Chocolates and Valentine’s Day seem to be inextricably intertwined for life. Last year, consumers in the United States alone spent around US$18.2 billion on Valentine’s Day, US$1.7 billion of which was spent buying candies and chocolates.
Whether they are heart-shaped, luscious with caramel filling, or decadently dark, chocolates are touted as love food that sets the mood for romance. But unfortunately, not everything about chocolate production is tasteful.
According to Andres M. Tuates, Jr., a research specialist with the Philippine Centre for Postharvest Development and Mechanisation (PhilMech), the production of cacao beans—the crop used to make chocolates—has the potential to create serious environmental problems such as soil and air pollution.
“Cacao processors traditionally collect the cacao beans only, which make up just 30 per cent of a cacao fruit, and leave the pods, or 70 per cent of the fruit, in the field to rot,” Tuates tells Eco-Business in a recent interview.
“These generate foul odours and also become a source of pathogens,” Tuates adds.
Fermented cacao beans are fast becoming one of the Philippines’ top export products primarily to the United States. This is owed to the fact that Philippine cacao beans have been rated among the world’s best.
Revenue in the chocolate confectionary segment in the Philippines will amount to US$74 million this year, according to market research firm Statista.
The high demand for Philippine cacao beans has prompted the country’s agriculture department to ramp up production by up to 100,000 metric tonnes from 2022.
Because of this, the cacao industry can potentially generate approximately 633 million kilograms (kg) of cacao pod husks, which if left in the field, can create an environmental disaster, Tuates warns.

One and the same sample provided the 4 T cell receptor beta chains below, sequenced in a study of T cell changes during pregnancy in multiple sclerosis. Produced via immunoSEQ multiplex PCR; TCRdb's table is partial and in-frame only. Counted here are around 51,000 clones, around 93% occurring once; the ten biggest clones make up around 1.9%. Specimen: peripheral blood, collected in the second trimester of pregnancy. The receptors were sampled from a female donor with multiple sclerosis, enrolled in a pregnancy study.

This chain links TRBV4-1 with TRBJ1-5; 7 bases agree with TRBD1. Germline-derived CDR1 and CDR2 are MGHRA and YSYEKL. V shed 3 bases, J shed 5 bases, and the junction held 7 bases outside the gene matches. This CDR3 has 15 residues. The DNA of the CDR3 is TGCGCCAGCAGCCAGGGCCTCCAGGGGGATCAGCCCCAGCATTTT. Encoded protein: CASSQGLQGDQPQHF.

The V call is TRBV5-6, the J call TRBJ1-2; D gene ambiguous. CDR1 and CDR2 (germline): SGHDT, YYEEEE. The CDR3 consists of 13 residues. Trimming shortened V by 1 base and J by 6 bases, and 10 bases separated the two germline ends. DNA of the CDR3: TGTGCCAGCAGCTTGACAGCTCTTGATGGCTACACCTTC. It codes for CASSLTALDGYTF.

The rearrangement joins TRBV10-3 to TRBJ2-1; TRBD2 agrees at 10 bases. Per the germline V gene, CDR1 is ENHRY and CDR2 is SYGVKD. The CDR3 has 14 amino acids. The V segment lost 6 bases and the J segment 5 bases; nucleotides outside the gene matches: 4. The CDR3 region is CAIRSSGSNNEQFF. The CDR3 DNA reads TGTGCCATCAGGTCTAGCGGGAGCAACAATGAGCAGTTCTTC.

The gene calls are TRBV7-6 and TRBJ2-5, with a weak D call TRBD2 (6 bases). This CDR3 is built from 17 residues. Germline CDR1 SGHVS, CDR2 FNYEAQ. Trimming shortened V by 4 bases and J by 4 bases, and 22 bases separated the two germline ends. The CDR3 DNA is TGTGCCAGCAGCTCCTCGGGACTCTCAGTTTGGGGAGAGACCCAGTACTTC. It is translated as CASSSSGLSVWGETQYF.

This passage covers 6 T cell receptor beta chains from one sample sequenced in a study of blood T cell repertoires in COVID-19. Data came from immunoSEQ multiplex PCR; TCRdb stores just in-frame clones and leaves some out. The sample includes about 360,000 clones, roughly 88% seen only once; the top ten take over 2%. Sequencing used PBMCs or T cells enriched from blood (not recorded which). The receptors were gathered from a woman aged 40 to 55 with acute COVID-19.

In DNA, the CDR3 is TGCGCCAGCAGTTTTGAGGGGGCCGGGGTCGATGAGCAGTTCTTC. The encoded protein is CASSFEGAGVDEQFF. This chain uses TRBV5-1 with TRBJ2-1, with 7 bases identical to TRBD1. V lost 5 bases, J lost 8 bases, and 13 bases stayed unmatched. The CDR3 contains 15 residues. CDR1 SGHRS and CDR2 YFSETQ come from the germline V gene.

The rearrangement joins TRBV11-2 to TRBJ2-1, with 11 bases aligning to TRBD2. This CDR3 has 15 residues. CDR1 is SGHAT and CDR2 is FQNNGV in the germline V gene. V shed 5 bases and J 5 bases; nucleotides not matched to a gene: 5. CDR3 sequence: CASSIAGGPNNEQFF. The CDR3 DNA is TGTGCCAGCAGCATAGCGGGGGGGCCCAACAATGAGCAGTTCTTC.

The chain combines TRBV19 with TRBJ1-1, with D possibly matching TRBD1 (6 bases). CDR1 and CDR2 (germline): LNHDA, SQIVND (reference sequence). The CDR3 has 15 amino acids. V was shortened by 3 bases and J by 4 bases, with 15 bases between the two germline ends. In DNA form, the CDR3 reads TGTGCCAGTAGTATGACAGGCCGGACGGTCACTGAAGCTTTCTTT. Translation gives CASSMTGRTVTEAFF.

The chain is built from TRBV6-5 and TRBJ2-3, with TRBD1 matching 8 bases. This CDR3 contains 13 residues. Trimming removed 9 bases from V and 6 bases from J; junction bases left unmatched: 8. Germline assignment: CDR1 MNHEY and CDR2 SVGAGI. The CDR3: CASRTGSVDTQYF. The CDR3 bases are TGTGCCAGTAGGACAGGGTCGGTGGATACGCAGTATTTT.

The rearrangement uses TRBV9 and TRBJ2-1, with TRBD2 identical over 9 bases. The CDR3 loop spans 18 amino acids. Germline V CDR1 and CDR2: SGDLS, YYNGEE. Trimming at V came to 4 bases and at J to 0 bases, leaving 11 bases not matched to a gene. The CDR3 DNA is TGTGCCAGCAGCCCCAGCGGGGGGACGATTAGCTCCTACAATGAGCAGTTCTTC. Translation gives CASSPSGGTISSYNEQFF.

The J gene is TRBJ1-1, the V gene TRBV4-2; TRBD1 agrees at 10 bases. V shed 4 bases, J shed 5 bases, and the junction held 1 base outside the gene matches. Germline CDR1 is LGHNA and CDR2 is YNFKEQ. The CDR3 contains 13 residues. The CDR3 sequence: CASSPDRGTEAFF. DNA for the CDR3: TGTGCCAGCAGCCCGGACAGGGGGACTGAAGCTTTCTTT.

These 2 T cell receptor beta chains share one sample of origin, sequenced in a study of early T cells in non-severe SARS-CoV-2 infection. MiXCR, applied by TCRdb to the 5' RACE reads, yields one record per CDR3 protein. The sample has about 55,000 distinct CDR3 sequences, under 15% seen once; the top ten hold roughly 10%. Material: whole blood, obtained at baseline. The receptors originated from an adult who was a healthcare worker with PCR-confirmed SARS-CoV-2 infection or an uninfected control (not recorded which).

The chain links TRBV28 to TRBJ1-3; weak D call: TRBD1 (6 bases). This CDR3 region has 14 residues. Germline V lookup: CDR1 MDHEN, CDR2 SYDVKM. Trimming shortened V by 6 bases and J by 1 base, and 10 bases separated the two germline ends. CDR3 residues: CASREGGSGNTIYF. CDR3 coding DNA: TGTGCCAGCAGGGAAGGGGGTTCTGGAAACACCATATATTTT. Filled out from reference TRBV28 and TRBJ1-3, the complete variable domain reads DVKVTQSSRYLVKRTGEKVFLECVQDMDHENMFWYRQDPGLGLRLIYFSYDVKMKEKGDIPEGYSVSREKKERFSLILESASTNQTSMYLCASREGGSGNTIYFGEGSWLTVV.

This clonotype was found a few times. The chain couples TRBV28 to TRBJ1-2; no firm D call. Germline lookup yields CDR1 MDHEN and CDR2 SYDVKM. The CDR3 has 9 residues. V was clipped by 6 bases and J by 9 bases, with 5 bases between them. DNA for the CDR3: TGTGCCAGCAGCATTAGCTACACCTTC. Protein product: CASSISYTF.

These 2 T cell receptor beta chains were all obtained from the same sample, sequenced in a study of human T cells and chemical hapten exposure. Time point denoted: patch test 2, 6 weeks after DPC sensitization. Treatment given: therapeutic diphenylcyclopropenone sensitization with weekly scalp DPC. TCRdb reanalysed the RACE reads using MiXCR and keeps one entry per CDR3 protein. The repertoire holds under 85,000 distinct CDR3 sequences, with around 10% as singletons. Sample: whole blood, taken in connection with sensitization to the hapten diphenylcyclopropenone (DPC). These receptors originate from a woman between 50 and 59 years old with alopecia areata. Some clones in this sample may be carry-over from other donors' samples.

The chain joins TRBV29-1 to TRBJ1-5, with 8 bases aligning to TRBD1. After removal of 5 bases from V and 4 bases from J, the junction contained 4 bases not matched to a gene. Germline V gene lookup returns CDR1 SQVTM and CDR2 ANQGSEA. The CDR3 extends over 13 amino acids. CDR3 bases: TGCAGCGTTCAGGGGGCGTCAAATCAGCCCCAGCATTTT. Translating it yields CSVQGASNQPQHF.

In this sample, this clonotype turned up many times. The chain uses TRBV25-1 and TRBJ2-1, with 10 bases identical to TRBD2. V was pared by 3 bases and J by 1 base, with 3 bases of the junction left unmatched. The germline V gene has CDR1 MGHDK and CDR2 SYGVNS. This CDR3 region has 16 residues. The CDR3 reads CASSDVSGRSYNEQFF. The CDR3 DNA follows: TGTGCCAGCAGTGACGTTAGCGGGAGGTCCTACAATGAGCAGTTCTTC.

To change this, Tuates has launched a new initiative that turns discarded cacao pods into fuel briquettes that can be used as an alternative household fuel.
A cacao pod husk burns better and produces less ash compared to wood charcoal. What’s more, it does not emit carbon dioxide when burnt, unlike the burning of fossil fuels, Tuates says.
Using basic machinery such as a shredder, hammer mill, mixer and a briquetting machine, cacao pods are sun-dried, shredded, compacted, and shaped into cylinders to become fuel briquettes.
With their initial product experimentation, Tuates notes that one tonne of cacao briquettes yields the equivalent energy value of 3,741.1 kilowatt hours (kWH). Making the briquettes requires only 11 per cent of the energy they produce, making them an efficient source of energy, says Tuates.
“The Philippines is heavily dependent on imported oil to support its energy needs. The pressure of harnessing alternative fuel options is building up,” Tuates says.
His team at PhilMech is now studying ways to brand and market this product, which promises to increase cacao farmers’ earning capacity by up to 20 per cent.
Converting cacao pod husk into fuel briquettes will add value to cacao by-products and at the same time address the problem of waste disposal and reduce damage to the environment, Tuates says.
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